Brewers 8, Reds 1: Milwaukee sweeps the Reds behind homers from Prince Fielder, Carlos Gomez and Corey Hart and a nice outing from Zack Greinke. Cincinnati had only two hits for the second day in a row. Smells like they’re mailing in the last two weeks. Milwaukee will probably be the next team to clinch a playoff spot.

Diamondbacks 5, Padres 1:  Or maybe the Dbacks will be. For, yes, San Francisco is charging, but Arizona’s magic number is five, and that’s a pretty sure bet. Joe Saunders pitched splendidly. Paul Goldschmidt drove in three.

Angels 11, Orioles 2: Baltimore has been a pesky little spolier in the past week or so, but not yesterday. Erik Aybar went 4 for 4 with two homers and a walk and scored five times. The five runs ties a 13-year-old team record held by Tim Salmon. Jered Weaver pitched well on three-days’ rest, winning his 18th.

Rangers 3, Mariners 0: But no ground was gained by the Angels because the Rangers beat King Felix. Four Rangers pitchers combine to blank the M’s.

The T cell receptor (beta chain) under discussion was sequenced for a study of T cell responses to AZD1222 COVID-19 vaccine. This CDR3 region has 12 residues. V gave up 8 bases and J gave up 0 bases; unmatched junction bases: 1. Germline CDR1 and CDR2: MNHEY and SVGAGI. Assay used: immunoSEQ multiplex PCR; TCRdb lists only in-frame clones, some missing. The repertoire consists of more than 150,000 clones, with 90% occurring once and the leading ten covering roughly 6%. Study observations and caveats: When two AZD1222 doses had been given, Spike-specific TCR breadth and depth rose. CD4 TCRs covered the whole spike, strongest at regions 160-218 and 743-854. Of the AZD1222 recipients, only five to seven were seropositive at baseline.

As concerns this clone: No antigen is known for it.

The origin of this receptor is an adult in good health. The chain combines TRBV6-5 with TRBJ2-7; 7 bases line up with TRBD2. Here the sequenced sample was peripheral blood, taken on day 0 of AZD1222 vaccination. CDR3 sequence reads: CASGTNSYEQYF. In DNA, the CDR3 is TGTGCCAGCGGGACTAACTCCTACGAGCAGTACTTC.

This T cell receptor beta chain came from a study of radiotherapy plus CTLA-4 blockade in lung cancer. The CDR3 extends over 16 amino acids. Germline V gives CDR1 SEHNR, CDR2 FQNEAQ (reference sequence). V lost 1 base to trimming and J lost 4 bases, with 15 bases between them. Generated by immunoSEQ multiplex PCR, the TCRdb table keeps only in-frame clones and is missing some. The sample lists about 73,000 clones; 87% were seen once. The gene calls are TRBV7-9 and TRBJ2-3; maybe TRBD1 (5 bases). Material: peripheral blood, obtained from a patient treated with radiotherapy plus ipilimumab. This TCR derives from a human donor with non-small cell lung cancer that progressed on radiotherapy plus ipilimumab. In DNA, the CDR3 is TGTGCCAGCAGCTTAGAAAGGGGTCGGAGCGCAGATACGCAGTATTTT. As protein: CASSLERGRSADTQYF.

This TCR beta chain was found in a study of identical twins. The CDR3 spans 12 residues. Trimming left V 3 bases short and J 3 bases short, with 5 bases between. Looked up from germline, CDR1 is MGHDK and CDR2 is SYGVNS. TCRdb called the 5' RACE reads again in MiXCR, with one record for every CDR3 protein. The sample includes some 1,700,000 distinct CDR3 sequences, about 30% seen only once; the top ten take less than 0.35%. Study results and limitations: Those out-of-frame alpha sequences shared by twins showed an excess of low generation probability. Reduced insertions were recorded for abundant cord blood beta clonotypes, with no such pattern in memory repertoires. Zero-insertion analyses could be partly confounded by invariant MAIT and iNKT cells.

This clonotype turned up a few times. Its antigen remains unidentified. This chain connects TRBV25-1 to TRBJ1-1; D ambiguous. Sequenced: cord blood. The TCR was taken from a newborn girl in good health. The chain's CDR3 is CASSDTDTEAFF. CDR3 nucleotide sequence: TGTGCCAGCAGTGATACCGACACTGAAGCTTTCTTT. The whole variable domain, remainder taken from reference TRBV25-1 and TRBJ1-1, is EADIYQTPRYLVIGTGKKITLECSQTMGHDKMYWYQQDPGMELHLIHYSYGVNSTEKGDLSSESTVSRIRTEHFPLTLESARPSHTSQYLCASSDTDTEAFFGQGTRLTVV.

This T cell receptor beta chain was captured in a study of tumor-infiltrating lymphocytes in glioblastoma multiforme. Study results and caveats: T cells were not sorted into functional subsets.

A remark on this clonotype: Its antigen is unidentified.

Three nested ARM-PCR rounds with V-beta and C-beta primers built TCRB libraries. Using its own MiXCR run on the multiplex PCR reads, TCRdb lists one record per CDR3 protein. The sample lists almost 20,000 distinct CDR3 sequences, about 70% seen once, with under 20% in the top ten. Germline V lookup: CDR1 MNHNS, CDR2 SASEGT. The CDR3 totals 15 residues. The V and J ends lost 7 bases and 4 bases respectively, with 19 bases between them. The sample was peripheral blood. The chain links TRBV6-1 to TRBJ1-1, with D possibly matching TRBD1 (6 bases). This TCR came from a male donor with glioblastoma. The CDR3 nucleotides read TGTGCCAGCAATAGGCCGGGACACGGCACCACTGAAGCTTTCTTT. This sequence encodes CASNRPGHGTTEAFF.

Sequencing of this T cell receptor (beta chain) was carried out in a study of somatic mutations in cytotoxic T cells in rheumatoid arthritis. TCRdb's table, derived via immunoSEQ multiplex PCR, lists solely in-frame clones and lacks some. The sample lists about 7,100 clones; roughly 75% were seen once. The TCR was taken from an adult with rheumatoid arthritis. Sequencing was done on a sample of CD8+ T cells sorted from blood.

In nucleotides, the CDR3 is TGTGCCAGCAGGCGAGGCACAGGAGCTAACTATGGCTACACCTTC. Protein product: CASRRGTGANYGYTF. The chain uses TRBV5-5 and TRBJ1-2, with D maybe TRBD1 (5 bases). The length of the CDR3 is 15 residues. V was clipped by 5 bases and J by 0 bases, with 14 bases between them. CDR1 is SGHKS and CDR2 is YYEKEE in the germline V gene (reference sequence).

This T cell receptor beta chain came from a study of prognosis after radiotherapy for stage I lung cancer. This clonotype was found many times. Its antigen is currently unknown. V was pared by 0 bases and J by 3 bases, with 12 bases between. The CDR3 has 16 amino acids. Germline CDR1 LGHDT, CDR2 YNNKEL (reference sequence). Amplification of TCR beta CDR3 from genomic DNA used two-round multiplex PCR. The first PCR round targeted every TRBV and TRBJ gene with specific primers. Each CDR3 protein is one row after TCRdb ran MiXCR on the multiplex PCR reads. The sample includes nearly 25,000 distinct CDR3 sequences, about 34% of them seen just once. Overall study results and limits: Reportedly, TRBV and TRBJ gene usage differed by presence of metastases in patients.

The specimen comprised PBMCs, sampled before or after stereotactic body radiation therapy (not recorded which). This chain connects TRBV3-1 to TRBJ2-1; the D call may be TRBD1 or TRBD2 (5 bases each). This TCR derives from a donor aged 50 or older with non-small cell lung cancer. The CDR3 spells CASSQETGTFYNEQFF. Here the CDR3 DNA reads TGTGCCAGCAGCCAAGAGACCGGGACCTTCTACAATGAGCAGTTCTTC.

Dodgers 15, Pirates 1: Half a dozen NFL teams didn’t score 15 yesterday so, hey, nice goin’ L.A. Four a piece driven in by Jerry Sands and Juan Rivera.

Tigers 3, Athletics 0: Justin Verlander wins his 24th. Which seems like an MVP-type number in ways that 23 isn’t. No, I’m not changing my mind. I still don’t think Verlander should be the MVP. But I bet a lot of voters who were on the fence will be pushed there because of his 24th win. All of that said: Verlander’s wins seem a hell of a lot more solid than most guy’s gaudy win totals in recent history. This was a three-hitter over eight shutout innings. The vast majority of his wins have come with authority this season.